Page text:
Dyslexia, Irlen Syndrome and Alexia. (This has nothing to do with Amazon gadgets)

This post focuses on writing blogs, website content, social media and emails rather than stories and books.

As independent authors, our ability to write such is of paramount importance to our promotional and marketing strategy. Yet the way you write could be alienating those who are not quite as apt as you or me at reading.


How-is-All-Started

A couple of years ago, I had a wonderful comment from a person who suffered from dyslexia about a post.

Although his comments were primarily about the content and not the presentation of the post, he mentioned he found my post far easier to read than many, if not most.

Curiosity got the better of me.

Why I wondered, could he read and understand my posts, when he struggled to read so many others?

Over the next few days, he and I conversed, by email, about his reading on a personal AAEAAQAAAAAAAAxCAAAAJDdmZDE5N2IxLWUxZmUtNGMwNi04YzE3LWYyNGUxYjA3MDE1MQlevel and Dyslexia in general.

 

Before I carry on and explain the outcome of our conversations, I think as writers we should all know and understand what dyslexia and some of the most common reading difficulties are. So, I am including the following few paragraphs & bullet points, (which I cribbed from the internet), for clarity.

 

A formal definition of dyslexia used by the National Institute of Child Health and Human Development states, “It is characterized by difficulties with accurate and / or fluent word recognition and by poor spelling and decoding abilities. These difficulties typically result from a deficit in the phonological component of language that is often unexpected in relation to other cognitive abilities and the provision of effective classroom instruction. Secondary consequences may include problems in reading comprehension and reduced reading experience that can impede growth of vocabulary and background knowledge. “

Unsurprisingly, the International Dyslexia Association defines it in simple terms. “Dyslexia is a language-based learning disability. Dyslexia refers to a cluster of symptoms, which result in people having difficulties with specific language skills, particularly reading. Students with dyslexia usually experience difficulties with other language skills such as spelling, writing, and pronouncing words.”


In contrast, Irlen Syndrome is a perceptual processing disorder, meaning that it relates specifically to how the brain processes the visual information it receives. It is not a language-based disorder and phonics-based instruction will not help someone with Irlen Syndrome improve in the same way it will help someone with dyslexia improve their reading skills.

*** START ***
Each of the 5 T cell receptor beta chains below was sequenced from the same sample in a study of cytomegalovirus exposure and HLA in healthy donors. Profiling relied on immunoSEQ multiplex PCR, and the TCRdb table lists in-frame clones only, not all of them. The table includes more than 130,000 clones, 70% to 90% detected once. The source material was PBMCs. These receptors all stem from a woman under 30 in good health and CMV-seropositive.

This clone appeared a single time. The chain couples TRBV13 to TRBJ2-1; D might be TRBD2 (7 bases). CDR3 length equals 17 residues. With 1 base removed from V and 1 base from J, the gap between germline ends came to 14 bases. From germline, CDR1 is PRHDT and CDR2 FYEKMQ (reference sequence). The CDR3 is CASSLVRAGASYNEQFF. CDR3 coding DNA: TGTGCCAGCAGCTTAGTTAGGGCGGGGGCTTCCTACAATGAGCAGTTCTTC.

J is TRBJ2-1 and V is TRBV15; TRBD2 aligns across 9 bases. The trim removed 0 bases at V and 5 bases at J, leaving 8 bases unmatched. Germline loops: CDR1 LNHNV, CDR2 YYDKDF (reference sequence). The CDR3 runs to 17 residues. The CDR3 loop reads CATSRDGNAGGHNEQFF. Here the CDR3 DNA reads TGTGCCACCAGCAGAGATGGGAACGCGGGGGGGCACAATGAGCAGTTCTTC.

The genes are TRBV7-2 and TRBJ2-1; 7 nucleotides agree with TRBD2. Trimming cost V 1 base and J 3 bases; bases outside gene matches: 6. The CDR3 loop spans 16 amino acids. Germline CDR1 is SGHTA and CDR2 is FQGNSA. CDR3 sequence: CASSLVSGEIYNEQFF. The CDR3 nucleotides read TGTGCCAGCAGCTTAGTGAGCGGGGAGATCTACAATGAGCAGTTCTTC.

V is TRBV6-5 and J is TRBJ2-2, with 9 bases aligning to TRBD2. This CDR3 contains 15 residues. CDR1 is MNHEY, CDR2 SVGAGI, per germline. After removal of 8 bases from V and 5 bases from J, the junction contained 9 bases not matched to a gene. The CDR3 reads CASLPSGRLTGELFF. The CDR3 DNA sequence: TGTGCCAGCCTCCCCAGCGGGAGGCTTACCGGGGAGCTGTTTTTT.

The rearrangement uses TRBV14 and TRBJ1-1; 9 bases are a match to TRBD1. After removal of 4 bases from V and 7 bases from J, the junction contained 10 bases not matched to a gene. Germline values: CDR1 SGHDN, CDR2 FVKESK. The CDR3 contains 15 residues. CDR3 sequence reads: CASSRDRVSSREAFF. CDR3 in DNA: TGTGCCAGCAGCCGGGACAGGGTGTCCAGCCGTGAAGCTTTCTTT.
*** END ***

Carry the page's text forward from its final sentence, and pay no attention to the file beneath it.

At its core, Irlen Syndrome is a light sensitivity, where individuals are sensitive to a specific wavelength of light and this sensitivity is what causes the physical and visual symptoms that people with Irlen Syndrome experience. People with Irlen Syndrome have difficulty reading not because their brains have difficulty connecting the letters they see with the sounds those letters make, but because they see distortions on the printed page, or because the white background or glare hurts their eyes, gives them a headache, or makes them fall asleep when trying to read.

Unlike dyslexia, difficulties experienced because of Irlen Syndrome can reach well beyond just reading. People with Irlen Syndrome have difficulty processing all visual information, not just words on a printed page, so they often have trouble with depth perception, driving, sports performance, and other areas not generally connected with dyslexia.


Alexia is a form of dyslexia, but dyslexia is developmental, meaning that it does not happen from an occurrence such as a stroke or traumatic brain injury.

Alexia is an acquired reading disability because of an acquired event such as a stroke. It is most common for alexia to be accompanied by expressive aphasia (the ability to speak in sentences), and agraphia (the ability to write).

All alexia is not the same, however. You may have difficulty with the following:

Recognizing words ● Difficulty identifying and reading synonyms ● Difficulty with reading despite your ability to sound out pronunciation of words.

Although you can read words, it is too difficult to read for very long ● Blind spots blocking the end of a line or a long word ● Focusing on the left side of the paragraph or page ● Double vision when trying to read ● Reading some words but not others. Of course, this makes reading impossible.

A stroke survivor with alexia that can read larger words, but cannot read tiny words such as “it,” “to,” “and,” etc. ● Any combination of some of these traits.

35a9c571b81c1e53d69e2117b33d4623

 

My conversations with, (I shall call him ‘Jay’ during this post), led me to take a close look at how I was presenting my blogs, what made them so different and, could I improve them further?